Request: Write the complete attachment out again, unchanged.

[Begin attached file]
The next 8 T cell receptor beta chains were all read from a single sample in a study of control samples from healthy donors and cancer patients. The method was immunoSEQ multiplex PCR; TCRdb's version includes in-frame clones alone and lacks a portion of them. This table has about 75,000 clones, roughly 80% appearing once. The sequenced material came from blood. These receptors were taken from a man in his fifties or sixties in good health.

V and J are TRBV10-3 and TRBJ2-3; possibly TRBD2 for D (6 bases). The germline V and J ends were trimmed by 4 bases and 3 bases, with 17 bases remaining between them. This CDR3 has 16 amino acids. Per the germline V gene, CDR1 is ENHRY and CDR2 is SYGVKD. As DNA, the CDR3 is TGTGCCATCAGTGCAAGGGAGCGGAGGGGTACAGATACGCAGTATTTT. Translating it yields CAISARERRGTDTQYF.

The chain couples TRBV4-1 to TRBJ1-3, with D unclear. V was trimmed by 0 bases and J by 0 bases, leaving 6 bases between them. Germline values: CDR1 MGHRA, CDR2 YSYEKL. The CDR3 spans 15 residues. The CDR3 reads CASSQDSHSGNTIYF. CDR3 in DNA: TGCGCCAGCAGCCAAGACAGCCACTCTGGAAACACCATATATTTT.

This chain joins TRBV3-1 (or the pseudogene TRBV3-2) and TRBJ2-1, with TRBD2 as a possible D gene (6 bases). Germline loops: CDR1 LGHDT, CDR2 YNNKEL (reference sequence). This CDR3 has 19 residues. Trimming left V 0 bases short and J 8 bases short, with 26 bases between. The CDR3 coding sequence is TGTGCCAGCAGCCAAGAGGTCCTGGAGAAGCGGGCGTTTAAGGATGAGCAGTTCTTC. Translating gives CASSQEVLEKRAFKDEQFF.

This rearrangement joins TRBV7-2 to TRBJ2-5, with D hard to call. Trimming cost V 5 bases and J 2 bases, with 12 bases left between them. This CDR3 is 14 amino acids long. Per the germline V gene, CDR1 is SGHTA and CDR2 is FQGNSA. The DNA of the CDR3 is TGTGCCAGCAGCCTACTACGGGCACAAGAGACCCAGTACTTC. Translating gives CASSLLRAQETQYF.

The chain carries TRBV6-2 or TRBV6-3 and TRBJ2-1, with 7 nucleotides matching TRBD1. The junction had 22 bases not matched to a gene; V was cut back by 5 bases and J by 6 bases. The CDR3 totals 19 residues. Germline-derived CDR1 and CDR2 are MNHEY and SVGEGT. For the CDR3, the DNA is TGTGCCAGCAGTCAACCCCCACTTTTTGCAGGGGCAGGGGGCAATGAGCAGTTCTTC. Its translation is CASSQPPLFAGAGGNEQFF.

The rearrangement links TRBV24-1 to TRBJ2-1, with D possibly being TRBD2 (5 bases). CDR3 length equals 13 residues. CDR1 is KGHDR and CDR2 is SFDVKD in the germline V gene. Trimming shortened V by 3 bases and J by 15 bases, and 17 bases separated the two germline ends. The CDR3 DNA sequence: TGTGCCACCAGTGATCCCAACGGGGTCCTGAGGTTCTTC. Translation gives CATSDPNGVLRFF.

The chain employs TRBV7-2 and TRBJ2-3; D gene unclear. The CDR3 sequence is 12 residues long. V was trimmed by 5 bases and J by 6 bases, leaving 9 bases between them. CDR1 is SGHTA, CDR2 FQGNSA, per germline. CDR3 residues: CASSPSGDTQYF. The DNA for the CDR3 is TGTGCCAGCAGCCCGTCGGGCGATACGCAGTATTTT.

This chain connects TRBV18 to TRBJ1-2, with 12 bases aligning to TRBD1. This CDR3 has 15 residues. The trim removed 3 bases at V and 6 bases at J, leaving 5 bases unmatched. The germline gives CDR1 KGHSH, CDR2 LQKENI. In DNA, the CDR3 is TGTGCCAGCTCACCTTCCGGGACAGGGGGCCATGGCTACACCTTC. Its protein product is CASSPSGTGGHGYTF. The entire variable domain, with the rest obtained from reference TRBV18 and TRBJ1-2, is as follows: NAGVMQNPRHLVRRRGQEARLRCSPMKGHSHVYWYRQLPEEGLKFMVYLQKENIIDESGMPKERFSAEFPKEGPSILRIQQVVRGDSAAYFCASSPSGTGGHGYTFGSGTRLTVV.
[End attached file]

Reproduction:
The next 8 T cell receptor beta chains were all read from a single sample in a study of control samples from healthy donors and cancer patients. The method was immunoSEQ multiplex PCR; TCRdb's version includes in-frame clones alone and lacks a portion of them. This table has about 75,000 clones, roughly 80% appearing once. The sequenced material came from blood. These receptors were taken from a man in his fifties or sixties in good health.

V and J are TRBV10-3 and TRBJ2-3; possibly TRBD2 for D (6 bases). The germline V and J ends were trimmed by 4 bases and 3 bases, with 17 bases remaining between them. This CDR3 has 16 amino acids. Per the germline V gene, CDR1 is ENHRY and CDR2 is SYGVKD. As DNA, the CDR3 is TGTGCCATCAGTGCAAGGGAGCGGAGGGGTACAGATACGCAGTATTTT. Translating it yields CAISARERRGTDTQYF.

The chain couples TRBV4-1 to TRBJ1-3, with D unclear. V was trimmed by 0 bases and J by 0 bases, leaving 6 bases between them. Germline values: CDR1 MGHRA, CDR2 YSYEKL. The CDR3 spans 15 residues. The CDR3 reads CASSQDSHSGNTIYF. CDR3 in DNA: TGCGCCAGCAGCCAAGACAGCCACTCTGGAAACACCATATATTTT.

This chain joins TRBV3-1 (or the pseudogene TRBV3-2) and TRBJ2-1, with TRBD2 as a possible D gene (6 bases). Germline loops: CDR1 LGHDT, CDR2 YNNKEL (reference sequence). This CDR3 has 19 residues. Trimming left V 0 bases short and J 8 bases short, with 26 bases between. The CDR3 coding sequence is TGTGCCAGCAGCCAAGAGGTCCTGGAGAAGCGGGCGTTTAAGGATGAGCAGTTCTTC. Translating gives CASSQEVLEKRAFKDEQFF.

This rearrangement joins TRBV7-2 to TRBJ2-5, with D hard to call. Trimming cost V 5 bases and J 2 bases, with 12 bases left between them. This CDR3 is 14 amino acids long. Per the germline V gene, CDR1 is SGHTA and CDR2 is FQGNSA. The DNA of the CDR3 is TGTGCCAGCAGCCTACTACGGGCACAAGAGACCCAGTACTTC. Translating gives CASSLLRAQETQYF.

The chain carries TRBV6-2 or TRBV6-3 and TRBJ2-1, with 7 nucleotides matching TRBD1. The junction had 22 bases not matched to a gene; V was cut back by 5 bases and J by 6 bases. The CDR3 totals 19 residues. Germline-derived CDR1 and CDR2 are MNHEY and SVGEGT. For the CDR3, the DNA is TGTGCCAGCAGTCAACCCCCACTTTTTGCAGGGGCAGGGGGCAATGAGCAGTTCTTC. Its translation is CASSQPPLFAGAGGNEQFF.

The rearrangement links TRBV24-1 to TRBJ2-1, with D possibly being TRBD2 (5 bases). CDR3 length equals 13 residues. CDR1 is KGHDR and CDR2 is SFDVKD in the germline V gene. Trimming shortened V by 3 bases and J by 15 bases, and 17 bases separated the two germline ends. The CDR3 DNA sequence: TGTGCCACCAGTGATCCCAACGGGGTCCTGAGGTTCTTC. Translation gives CATSDPNGVLRFF.

The chain employs TRBV7-2 and TRBJ2-3; D gene unclear. The CDR3 sequence is 12 residues long. V was trimmed by 5 bases and J by 6 bases, leaving 9 bases between them. CDR1 is SGHTA, CDR2 FQGNSA, per germline. CDR3 residues: CASSPSGDTQYF. The DNA for the CDR3 is TGTGCCAGCAGCCCGTCGGGCGATACGCAGTATTTT.

This chain connects TRBV18 to TRBJ1-2, with 12 bases aligning to TRBD1. This CDR3 has 15 residues. The trim removed 3 bases at V and 6 bases at J, leaving 5 bases unmatched. The germline gives CDR1 KGHSH, CDR2 LQKENI. In DNA, the CDR3 is TGTGCCAGCTCACCTTCCGGGACAGGGGGCCATGGCTACACCTTC. Its protein product is CASSPSGTGGHGYTF. The entire variable domain, with the rest obtained from reference TRBV18 and TRBJ1-2, is as follows: NAGVMQNPRHLVRRRGQEARLRCSPMKGHSHVYWYRQLPEEGLKFMVYLQKENIIDESGMPKERFSAEFPKEGPSILRIQQVVRGDSAAYFCASSPSGTGGHGYTFGSGTRLTVV.